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How things change! We used to argue about whether a couple under 40 who had kids could retire with 1 million or needed 2 million. Now people aren't sure if 4 million is enough.
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Old 06-25-2008, 04:07 PM   #31
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Yes, I realize that Case. That's why I said: "That 48% should provide an ample buffer against any reasonably foreseeable negative contingencies down the road.... Looking at it another way, the $108,000 the o/p requires works out to a 2.6% withdrawal rate, which is substantially more conservative than the 4% commonly recommended."
It depends who is doing the recommending.

Not only is the 4% rule for 30 years, it includes a 5% rate of going broke. Sometimes that happens in 23 years. Much more often, your NW drops in half, and that can happen in about 10 years.

From some other threads (search for 'dips' that I started, it is a thread on the Dips in Net Worth), it looks like for very long time periods a 2% SWR is what it takes to avoid the 50% drops in NW.

Plus, I think the OP may need health ins? He may marry a young women (esp with all that money!), and want to provide for her for life. We could be looking at 70 years.

I guess my view is this, after accumulating all that money, would he really want to take a chance of running out along the way? I'd stick at 2% myself, see how things go, and adjust along the way. Sounds like the OP can have plenty of fun on 2%. I wouldn't even call it conservative, I would call it prudent.

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Old 06-25-2008, 04:11 PM   #32
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Yes, I realize that Case. That's why I said: "That 48% should provide an ample buffer against any reasonably foreseeable negative contingencies down the road....
Well, I don't know if one would consider marriage and kids to be "negative contingencies," but... It sure would change his financial requirements.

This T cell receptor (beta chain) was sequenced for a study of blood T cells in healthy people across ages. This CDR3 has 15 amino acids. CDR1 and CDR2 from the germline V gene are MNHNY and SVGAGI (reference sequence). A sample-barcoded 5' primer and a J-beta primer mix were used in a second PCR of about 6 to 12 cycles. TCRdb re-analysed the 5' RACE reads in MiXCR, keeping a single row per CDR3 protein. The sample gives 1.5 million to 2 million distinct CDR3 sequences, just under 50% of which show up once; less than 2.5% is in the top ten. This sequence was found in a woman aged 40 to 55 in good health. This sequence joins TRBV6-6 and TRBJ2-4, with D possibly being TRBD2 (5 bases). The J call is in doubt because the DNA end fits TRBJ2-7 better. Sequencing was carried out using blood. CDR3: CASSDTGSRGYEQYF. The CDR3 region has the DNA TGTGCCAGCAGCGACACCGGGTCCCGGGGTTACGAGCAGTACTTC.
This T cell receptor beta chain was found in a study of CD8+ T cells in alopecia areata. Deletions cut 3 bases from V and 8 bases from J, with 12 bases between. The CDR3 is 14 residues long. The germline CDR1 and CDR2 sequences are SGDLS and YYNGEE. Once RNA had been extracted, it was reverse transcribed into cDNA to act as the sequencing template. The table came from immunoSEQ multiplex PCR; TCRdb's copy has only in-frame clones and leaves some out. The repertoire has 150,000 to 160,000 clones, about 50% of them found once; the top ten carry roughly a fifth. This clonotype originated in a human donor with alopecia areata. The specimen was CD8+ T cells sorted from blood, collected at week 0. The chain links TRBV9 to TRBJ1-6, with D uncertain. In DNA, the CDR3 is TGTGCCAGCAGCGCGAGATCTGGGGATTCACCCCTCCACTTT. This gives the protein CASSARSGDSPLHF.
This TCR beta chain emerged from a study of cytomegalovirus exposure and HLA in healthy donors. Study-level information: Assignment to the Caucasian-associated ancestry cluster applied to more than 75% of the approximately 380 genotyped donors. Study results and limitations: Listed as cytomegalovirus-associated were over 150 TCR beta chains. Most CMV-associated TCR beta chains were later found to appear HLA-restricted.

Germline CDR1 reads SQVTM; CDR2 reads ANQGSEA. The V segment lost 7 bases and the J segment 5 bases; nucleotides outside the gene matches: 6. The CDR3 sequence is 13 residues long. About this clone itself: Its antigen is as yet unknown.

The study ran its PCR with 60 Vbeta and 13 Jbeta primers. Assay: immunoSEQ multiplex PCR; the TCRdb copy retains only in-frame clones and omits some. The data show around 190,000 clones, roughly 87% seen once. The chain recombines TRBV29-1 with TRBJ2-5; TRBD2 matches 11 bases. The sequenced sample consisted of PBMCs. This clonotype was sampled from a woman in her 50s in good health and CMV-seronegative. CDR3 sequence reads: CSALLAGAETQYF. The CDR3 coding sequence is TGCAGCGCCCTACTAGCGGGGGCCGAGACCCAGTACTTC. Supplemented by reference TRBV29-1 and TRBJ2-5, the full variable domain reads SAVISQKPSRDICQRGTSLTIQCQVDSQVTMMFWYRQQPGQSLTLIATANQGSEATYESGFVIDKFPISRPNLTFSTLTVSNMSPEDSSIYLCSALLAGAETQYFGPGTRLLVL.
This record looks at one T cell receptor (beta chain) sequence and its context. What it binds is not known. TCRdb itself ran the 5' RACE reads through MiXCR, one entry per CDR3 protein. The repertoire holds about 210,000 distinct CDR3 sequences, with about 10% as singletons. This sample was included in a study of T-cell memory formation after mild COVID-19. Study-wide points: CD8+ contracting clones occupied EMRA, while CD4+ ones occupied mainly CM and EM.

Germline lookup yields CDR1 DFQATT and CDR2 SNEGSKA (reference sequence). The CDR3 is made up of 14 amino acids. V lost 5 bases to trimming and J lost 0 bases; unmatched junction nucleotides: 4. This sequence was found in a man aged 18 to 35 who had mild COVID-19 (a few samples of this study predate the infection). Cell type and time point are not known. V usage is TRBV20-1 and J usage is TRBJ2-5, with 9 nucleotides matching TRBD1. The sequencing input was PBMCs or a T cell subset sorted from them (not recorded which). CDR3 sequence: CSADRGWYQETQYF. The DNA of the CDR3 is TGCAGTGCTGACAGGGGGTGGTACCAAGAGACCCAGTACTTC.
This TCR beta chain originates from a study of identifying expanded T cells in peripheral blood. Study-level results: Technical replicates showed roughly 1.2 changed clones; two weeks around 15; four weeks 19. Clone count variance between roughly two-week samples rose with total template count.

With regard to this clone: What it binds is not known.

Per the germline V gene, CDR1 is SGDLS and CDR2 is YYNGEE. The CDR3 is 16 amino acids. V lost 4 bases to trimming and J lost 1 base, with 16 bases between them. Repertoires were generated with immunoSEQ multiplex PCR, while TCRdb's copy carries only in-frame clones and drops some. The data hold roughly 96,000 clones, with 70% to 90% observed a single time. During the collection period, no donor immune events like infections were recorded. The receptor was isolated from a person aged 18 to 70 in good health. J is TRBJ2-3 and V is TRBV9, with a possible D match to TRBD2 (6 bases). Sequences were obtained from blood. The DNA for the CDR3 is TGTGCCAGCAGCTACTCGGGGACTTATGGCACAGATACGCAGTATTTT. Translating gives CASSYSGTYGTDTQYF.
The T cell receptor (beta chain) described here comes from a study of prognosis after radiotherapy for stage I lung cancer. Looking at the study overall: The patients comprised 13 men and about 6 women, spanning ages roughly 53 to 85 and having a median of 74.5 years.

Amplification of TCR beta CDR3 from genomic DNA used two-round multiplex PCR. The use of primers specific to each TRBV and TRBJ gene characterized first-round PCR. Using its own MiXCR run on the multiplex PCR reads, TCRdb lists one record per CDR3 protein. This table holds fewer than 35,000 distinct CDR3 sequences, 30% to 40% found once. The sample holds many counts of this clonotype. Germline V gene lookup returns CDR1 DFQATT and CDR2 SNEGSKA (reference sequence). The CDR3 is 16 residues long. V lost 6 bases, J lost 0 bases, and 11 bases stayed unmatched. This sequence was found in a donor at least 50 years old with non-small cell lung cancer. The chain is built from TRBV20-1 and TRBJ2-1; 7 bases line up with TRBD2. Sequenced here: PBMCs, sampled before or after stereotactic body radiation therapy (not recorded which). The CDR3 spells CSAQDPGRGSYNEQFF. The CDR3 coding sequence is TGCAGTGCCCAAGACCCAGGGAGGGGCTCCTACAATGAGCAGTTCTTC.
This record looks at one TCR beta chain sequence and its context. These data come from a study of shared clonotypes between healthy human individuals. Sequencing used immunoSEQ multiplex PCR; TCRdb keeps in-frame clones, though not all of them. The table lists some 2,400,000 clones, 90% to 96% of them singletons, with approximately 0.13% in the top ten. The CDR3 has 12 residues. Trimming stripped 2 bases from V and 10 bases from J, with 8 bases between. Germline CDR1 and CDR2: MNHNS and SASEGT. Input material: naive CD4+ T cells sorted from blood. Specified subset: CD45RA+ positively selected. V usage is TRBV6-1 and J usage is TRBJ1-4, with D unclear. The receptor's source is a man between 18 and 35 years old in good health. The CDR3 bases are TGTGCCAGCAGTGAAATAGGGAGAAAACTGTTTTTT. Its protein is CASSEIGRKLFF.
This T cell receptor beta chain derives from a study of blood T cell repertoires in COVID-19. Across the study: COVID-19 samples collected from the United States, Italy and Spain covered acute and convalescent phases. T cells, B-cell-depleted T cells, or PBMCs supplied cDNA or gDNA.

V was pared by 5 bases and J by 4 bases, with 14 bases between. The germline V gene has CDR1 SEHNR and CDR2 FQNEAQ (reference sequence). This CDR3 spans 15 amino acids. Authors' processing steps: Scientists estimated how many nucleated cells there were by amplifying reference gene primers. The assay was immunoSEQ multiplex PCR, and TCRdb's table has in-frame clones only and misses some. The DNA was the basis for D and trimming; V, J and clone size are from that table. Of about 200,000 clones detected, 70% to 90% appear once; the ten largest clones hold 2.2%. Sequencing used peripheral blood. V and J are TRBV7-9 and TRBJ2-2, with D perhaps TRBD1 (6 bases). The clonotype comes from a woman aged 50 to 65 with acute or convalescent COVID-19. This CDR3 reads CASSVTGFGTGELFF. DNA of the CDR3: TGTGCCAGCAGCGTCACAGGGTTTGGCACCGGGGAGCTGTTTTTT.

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Looking at it another way, the $108,000 the o/p requires works out to a 2.6% withdrawal rate, which is substantially more conservative than the 4% commonly recommended."
Not to repeat my assessment of this case, but in general, the 4% rule is very commonly used as a base number. I think that should be modified downward to what a very highly rated triple tax-free muni bond will yield.

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Well, I dunno. I live a fairly upper middle class lifestyle, though my house in the aforementioned good neighbourhood is fully paid for (I wouldn't expect any upper middle class person to have a mortgage), and I don't spend $160,000.
That's simply not how things are in any of the places I've lived (NY, CA, FL). In fact, the vast majority of upper middle class people in my neighborhood (including many middle class millionaires) do have mortgages, and very expensive ones at that. It's true that some people who bought their houses decades ago may have paid it off, but other than that, it's rare that the mortgage is paid off before its time.

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More to the point, what matters is not what you or I think constitutes a reasonable lifestyle, but what the o/p's actual lifestyle is. He has already told us that he needs $52,000 (or 1/3) less than the $160,000 his investments earn for him, and that the investment income has a demonstrated track record of keeping up with inflation. That information is much more significant than idle speculation about how much a hypothetical high roller might require.
It's not idle speculation at all. It's a response to his question, and it's my opinion that $160k/yr is more than enough to party as a bachelor, but maybe not enough to raise a family in an upper middle class American neighborhood in places like NY or CA.

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While your comment that "$160k/year is probably not sufficient, nor is a net worth of $4.1M" is obviously true for someone like Larry Ellison, it is apparently irrelevant to 37andhappy.
You're entitled to your opinion, of course. But you might be surprised to know the true cost of living for many upper middle class people who are not nearly in the league of the Larry Ellisons of the world. It's pretty shocking how much money many people spend, and still would not view themselves as wealthy by any means.